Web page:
People think of Humanae Vitae as an encyclical on birth control, but it goes much deeper and broader, to fundamental definitions of the human person. Almost fifty years later, it still appeals to all people of good will to revere the human body because the body is integral to the human person. Disrespect for the human body began with Adam and Eve, and Margaret Sanger articulated a new kind of disrespect which she called “eugenics.” Hitler put eugenic principles into practice, and it has taken many forms since then, most especially in the industry generated by Planned Parenthood. But eugenics did not begin as abortion; it began as contraception.
Paul VI’s begins the document with these words: “The transmission of human life is a most serious role in which married people collaborate freely and responsibly with God the Creator. It has always been a source of great joy to them, even though it sometimes entails many difficulties and hardships.”
I vividly remember the first time I read Humanae Vitae, in 1983, when was 21 years old. I had just graduated from college, having dated a beautiful girl for two years, with all the trauma and euphoria of a man’s first deep relationship with a woman. I never touched her sexually, because my mother told me not to. I trusted Mom, and she gave me some practical reasons to save sex for marriage, but it was in Humanae Vitae that I first glimpsed God’s breathtaking rationally-ordered plan for human love. Human love—a complete gift of body and soul—was possible! He does not command the impossible, and here in this encyclical, was a blueprint for authentic human love. At age 21, still infatuated with my first love, my eyes full of stars, I had a lot to learn about what is actually possible in human relationships. But nothing that Humanae Vitae revealed to me that day has not proved true. Humanae Vitae is a north star for us, drowning as we are in the seas of the so-called sexual revolution; it not only guides us in the regulation of births and sexuality, but gives us hope to believe in the dignity of the human person.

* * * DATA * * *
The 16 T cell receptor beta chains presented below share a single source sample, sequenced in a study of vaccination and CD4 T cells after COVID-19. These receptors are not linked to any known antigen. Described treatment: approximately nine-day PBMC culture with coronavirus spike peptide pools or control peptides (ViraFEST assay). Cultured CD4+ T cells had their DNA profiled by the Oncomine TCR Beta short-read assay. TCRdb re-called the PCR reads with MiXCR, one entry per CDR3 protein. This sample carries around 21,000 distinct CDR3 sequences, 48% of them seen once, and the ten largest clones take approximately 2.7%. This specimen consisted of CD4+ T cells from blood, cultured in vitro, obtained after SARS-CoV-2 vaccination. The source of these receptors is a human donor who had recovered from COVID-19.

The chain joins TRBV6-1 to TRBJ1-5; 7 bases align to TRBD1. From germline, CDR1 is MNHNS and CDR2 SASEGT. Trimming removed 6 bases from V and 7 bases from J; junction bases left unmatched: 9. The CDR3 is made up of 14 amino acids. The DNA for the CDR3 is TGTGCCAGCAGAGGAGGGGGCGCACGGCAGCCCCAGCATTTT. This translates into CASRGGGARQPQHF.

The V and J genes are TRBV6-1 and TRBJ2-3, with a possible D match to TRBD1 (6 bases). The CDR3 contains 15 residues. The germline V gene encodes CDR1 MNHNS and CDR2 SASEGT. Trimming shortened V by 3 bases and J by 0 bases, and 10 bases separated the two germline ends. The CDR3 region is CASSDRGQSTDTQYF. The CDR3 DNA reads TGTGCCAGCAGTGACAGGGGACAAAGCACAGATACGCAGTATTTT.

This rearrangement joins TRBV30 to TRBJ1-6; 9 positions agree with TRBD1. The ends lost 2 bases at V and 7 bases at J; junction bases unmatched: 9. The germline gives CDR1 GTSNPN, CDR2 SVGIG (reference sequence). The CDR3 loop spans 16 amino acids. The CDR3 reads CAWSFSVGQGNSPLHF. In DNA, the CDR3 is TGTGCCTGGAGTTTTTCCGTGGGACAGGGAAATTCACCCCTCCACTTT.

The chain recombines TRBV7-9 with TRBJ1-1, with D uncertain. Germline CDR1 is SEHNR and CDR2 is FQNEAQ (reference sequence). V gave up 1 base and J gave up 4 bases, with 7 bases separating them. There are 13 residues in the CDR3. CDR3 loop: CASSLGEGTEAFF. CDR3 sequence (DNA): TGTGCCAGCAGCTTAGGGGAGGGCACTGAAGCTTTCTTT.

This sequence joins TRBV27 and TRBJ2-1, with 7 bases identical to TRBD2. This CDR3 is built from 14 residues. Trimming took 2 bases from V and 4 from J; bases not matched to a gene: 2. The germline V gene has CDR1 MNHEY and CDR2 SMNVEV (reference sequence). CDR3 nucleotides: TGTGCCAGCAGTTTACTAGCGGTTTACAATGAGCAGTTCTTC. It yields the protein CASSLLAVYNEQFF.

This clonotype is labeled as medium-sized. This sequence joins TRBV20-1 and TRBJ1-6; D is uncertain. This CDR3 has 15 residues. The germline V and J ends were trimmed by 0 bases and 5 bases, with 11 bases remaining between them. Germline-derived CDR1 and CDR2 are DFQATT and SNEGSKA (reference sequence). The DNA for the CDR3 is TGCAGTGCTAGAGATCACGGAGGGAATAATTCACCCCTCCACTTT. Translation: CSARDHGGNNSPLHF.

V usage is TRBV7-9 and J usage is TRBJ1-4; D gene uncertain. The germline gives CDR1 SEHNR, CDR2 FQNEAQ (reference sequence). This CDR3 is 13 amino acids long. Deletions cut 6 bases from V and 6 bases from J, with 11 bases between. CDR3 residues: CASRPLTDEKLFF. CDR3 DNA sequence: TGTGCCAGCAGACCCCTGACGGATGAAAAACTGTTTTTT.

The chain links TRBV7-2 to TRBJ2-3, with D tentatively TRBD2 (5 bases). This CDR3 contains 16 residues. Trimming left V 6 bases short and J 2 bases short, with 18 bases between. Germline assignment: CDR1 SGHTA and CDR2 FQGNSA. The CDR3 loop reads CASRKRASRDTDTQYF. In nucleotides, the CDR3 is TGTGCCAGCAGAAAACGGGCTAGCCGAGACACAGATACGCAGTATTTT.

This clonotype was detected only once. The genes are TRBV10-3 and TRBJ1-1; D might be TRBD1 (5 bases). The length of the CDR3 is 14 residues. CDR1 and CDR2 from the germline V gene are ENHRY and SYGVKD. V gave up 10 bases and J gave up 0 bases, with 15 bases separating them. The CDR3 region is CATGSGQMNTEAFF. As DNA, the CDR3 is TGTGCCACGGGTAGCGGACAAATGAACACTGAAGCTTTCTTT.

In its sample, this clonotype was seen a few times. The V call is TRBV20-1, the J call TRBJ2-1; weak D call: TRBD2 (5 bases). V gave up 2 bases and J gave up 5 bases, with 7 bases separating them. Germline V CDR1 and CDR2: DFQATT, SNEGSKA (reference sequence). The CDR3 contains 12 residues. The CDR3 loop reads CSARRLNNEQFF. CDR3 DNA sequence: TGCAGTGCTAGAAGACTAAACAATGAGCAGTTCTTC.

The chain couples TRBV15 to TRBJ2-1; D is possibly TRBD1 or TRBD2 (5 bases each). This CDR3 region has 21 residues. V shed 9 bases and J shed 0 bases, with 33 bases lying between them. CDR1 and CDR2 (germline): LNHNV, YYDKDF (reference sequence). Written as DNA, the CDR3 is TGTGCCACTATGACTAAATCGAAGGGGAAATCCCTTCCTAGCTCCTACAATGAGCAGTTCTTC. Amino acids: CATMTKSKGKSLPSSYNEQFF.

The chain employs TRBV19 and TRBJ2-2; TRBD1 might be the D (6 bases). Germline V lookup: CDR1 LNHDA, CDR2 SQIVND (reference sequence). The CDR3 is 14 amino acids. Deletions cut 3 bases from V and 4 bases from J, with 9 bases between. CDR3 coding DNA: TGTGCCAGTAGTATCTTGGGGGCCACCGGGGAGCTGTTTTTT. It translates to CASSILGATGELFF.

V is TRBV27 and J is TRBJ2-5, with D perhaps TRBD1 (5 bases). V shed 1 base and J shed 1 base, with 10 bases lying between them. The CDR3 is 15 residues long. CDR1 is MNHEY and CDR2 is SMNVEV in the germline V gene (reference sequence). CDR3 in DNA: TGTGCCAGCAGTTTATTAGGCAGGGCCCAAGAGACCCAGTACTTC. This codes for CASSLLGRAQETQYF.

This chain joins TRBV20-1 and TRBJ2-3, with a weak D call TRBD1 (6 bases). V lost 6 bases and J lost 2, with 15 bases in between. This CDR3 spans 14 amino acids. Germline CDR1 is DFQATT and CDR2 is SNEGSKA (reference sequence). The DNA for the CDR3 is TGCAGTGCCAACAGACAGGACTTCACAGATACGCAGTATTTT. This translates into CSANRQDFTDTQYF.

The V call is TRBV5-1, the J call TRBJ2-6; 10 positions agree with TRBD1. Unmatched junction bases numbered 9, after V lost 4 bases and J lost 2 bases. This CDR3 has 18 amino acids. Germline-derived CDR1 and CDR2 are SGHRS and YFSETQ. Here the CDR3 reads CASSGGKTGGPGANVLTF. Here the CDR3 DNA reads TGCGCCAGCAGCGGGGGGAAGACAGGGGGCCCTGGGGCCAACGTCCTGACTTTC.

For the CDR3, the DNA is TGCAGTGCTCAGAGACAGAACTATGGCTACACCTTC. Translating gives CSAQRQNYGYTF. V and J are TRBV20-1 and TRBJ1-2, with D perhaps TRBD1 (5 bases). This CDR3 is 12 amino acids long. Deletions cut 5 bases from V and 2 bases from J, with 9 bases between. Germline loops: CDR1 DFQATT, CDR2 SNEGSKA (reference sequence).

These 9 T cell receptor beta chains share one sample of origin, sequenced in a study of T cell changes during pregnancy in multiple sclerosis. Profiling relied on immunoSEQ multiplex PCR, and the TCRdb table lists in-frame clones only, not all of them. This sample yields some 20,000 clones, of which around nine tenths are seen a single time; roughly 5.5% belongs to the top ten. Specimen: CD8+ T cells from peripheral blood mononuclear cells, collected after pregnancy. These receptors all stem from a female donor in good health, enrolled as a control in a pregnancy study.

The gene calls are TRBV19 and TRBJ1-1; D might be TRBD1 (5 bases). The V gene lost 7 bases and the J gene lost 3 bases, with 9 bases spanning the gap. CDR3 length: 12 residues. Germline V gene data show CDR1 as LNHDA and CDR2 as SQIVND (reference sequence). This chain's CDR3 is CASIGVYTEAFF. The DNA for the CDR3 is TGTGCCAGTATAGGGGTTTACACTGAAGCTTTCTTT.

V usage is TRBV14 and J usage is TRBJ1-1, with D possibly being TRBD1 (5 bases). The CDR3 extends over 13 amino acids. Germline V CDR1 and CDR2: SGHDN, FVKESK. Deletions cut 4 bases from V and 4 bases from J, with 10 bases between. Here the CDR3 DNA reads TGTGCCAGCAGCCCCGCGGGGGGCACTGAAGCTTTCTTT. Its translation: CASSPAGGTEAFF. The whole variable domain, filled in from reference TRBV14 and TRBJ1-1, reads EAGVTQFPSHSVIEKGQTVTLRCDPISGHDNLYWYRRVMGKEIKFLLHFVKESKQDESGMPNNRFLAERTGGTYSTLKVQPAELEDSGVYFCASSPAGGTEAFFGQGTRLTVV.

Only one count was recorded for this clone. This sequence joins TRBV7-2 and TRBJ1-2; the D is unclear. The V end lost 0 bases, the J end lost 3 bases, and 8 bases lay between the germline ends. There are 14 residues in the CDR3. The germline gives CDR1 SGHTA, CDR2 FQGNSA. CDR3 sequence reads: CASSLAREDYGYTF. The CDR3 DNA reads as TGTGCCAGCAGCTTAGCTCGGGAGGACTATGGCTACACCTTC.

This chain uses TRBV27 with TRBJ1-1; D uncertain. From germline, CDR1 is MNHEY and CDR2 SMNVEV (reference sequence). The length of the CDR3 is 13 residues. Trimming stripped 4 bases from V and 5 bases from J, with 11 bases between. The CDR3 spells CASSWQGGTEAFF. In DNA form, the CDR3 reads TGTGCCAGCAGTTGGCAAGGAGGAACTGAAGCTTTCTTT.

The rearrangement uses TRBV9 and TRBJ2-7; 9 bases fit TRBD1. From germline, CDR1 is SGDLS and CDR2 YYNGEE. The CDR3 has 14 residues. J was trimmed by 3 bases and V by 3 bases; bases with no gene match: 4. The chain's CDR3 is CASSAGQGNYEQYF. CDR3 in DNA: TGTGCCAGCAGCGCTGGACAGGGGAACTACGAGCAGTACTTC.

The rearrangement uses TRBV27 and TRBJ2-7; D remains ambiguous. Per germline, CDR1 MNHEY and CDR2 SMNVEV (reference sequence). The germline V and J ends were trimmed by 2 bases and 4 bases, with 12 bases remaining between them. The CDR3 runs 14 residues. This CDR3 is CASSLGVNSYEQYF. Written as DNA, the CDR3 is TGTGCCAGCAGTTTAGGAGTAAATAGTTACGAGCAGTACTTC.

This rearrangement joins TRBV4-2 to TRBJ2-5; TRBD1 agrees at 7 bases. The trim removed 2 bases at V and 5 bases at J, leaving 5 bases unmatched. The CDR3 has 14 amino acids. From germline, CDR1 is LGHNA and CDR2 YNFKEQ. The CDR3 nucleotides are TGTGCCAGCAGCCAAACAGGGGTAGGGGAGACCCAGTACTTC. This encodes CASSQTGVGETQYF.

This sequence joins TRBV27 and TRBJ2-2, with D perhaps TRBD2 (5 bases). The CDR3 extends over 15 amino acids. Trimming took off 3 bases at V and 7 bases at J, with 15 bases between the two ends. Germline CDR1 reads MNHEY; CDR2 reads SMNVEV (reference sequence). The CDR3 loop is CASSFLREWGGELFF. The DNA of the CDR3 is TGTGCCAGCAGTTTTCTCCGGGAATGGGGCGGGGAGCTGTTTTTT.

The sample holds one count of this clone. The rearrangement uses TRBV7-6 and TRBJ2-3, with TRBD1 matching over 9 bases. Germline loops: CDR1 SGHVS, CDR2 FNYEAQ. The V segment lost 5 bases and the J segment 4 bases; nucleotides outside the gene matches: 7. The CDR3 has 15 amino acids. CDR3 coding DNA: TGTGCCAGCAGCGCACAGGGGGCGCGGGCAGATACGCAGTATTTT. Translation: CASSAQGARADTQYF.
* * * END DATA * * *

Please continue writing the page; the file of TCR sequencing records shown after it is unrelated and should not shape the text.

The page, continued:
Fifteen Natural Family Planning teachers spent a morning at my parish yesterday. They believe in marriage, in the goodness of the human body, and the potential for life-giving sexuality. I was so encouraged by their joyful commitment to the Church’s teaching, as fresh today as they were in 1968. If you get a chance, read or reread Paul VI’s Humanae Vitae. It is our north star.